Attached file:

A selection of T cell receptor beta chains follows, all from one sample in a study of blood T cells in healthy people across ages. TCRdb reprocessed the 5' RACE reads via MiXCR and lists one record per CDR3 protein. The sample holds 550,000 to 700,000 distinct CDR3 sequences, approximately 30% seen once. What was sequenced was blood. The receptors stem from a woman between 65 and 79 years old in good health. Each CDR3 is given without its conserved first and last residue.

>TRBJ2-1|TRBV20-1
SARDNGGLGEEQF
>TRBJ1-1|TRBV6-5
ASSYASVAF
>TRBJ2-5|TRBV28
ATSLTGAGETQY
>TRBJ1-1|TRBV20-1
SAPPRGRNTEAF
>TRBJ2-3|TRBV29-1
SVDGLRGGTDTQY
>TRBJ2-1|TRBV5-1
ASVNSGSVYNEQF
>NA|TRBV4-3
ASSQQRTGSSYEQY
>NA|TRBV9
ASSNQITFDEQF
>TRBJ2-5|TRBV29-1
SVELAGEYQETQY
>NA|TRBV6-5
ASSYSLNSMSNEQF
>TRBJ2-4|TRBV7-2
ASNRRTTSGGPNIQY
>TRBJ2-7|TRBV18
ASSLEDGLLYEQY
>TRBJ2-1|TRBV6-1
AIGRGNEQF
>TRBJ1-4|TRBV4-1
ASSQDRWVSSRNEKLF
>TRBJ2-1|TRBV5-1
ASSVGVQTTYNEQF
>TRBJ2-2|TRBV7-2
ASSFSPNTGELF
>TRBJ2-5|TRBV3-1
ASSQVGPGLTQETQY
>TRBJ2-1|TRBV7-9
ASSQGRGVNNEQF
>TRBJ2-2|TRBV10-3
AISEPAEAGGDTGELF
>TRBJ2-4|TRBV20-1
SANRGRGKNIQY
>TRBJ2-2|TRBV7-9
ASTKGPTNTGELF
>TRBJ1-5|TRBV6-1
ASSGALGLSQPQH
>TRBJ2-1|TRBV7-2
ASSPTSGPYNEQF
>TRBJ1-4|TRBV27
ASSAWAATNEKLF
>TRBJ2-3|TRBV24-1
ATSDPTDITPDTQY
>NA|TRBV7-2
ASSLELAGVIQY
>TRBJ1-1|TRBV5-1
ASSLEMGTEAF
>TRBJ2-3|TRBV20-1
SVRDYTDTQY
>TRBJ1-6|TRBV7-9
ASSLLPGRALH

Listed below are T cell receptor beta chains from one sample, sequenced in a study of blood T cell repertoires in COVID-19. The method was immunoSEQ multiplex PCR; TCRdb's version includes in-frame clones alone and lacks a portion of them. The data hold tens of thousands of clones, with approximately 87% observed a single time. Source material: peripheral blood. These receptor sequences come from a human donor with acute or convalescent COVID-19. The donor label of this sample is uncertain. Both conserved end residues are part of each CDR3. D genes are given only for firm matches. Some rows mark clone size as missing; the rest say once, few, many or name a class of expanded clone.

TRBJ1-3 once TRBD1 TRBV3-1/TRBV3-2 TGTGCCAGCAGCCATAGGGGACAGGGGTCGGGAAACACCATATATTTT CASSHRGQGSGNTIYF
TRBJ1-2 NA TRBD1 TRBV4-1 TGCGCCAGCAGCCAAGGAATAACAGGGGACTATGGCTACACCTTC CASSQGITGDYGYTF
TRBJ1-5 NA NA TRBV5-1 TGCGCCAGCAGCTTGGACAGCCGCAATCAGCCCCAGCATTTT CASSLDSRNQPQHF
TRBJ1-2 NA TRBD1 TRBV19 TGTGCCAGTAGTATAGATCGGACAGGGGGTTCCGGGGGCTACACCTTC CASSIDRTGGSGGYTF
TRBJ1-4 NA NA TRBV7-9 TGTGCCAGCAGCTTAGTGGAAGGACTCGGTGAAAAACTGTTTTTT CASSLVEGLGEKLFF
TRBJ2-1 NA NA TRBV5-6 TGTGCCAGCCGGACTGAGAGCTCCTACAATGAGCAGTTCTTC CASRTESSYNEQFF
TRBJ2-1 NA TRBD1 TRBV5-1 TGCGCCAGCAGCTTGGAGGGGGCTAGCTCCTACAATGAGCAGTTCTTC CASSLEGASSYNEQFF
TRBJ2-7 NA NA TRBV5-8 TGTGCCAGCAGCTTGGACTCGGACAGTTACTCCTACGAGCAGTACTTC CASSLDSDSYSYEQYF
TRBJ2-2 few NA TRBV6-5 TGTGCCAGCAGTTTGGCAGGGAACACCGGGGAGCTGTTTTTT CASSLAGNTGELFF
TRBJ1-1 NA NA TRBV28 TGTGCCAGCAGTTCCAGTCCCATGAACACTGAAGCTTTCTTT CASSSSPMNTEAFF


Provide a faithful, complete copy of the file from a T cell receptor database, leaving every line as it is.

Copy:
A selection of T cell receptor beta chains follows, all from one sample in a study of blood T cells in healthy people across ages. TCRdb reprocessed the 5' RACE reads via MiXCR and lists one record per CDR3 protein. The sample holds 550,000 to 700,000 distinct CDR3 sequences, approximately 30% seen once. What was sequenced was blood. The receptors stem from a woman between 65 and 79 years old in good health. Each CDR3 is given without its conserved first and last residue.

>TRBJ2-1|TRBV20-1
SARDNGGLGEEQF
>TRBJ1-1|TRBV6-5
ASSYASVAF
>TRBJ2-5|TRBV28
ATSLTGAGETQY
>TRBJ1-1|TRBV20-1
SAPPRGRNTEAF
>TRBJ2-3|TRBV29-1
SVDGLRGGTDTQY
>TRBJ2-1|TRBV5-1
ASVNSGSVYNEQF
>NA|TRBV4-3
ASSQQRTGSSYEQY
>NA|TRBV9
ASSNQITFDEQF
>TRBJ2-5|TRBV29-1
SVELAGEYQETQY
>NA|TRBV6-5
ASSYSLNSMSNEQF
>TRBJ2-4|TRBV7-2
ASNRRTTSGGPNIQY
>TRBJ2-7|TRBV18
ASSLEDGLLYEQY
>TRBJ2-1|TRBV6-1
AIGRGNEQF
>TRBJ1-4|TRBV4-1
ASSQDRWVSSRNEKLF
>TRBJ2-1|TRBV5-1
ASSVGVQTTYNEQF
>TRBJ2-2|TRBV7-2
ASSFSPNTGELF
>TRBJ2-5|TRBV3-1
ASSQVGPGLTQETQY
>TRBJ2-1|TRBV7-9
ASSQGRGVNNEQF
>TRBJ2-2|TRBV10-3
AISEPAEAGGDTGELF
>TRBJ2-4|TRBV20-1
SANRGRGKNIQY
>TRBJ2-2|TRBV7-9
ASTKGPTNTGELF
>TRBJ1-5|TRBV6-1
ASSGALGLSQPQH
>TRBJ2-1|TRBV7-2
ASSPTSGPYNEQF
>TRBJ1-4|TRBV27
ASSAWAATNEKLF
>TRBJ2-3|TRBV24-1
ATSDPTDITPDTQY
>NA|TRBV7-2
ASSLELAGVIQY
>TRBJ1-1|TRBV5-1
ASSLEMGTEAF
>TRBJ2-3|TRBV20-1
SVRDYTDTQY
>TRBJ1-6|TRBV7-9
ASSLLPGRALH

Listed below are T cell receptor beta chains from one sample, sequenced in a study of blood T cell repertoires in COVID-19. The method was immunoSEQ multiplex PCR; TCRdb's version includes in-frame clones alone and lacks a portion of them. The data hold tens of thousands of clones, with approximately 87% observed a single time. Source material: peripheral blood. These receptor sequences come from a human donor with acute or convalescent COVID-19. The donor label of this sample is uncertain. Both conserved end residues are part of each CDR3. D genes are given only for firm matches. Some rows mark clone size as missing; the rest say once, few, many or name a class of expanded clone.

TRBJ1-3 once TRBD1 TRBV3-1/TRBV3-2 TGTGCCAGCAGCCATAGGGGACAGGGGTCGGGAAACACCATATATTTT CASSHRGQGSGNTIYF
TRBJ1-2 NA TRBD1 TRBV4-1 TGCGCCAGCAGCCAAGGAATAACAGGGGACTATGGCTACACCTTC CASSQGITGDYGYTF
TRBJ1-5 NA NA TRBV5-1 TGCGCCAGCAGCTTGGACAGCCGCAATCAGCCCCAGCATTTT CASSLDSRNQPQHF
TRBJ1-2 NA TRBD1 TRBV19 TGTGCCAGTAGTATAGATCGGACAGGGGGTTCCGGGGGCTACACCTTC CASSIDRTGGSGGYTF
TRBJ1-4 NA NA TRBV7-9 TGTGCCAGCAGCTTAGTGGAAGGACTCGGTGAAAAACTGTTTTTT CASSLVEGLGEKLFF
TRBJ2-1 NA NA TRBV5-6 TGTGCCAGCCGGACTGAGAGCTCCTACAATGAGCAGTTCTTC CASRTESSYNEQFF
TRBJ2-1 NA TRBD1 TRBV5-1 TGCGCCAGCAGCTTGGAGGGGGCTAGCTCCTACAATGAGCAGTTCTTC CASSLEGASSYNEQFF
TRBJ2-7 NA NA TRBV5-8 TGTGCCAGCAGCTTGGACTCGGACAGTTACTCCTACGAGCAGTACTTC CASSLDSDSYSYEQYF
TRBJ2-2 few NA TRBV6-5 TGTGCCAGCAGTTTGGCAGGGAACACCGGGGAGCTGTTTTTT CASSLAGNTGELFF
TRBJ1-1 NA NA TRBV28 TGTGCCAGCAGTTCCAGTCCCATGAACACTGAAGCTTTCTTT CASSSSPMNTEAFF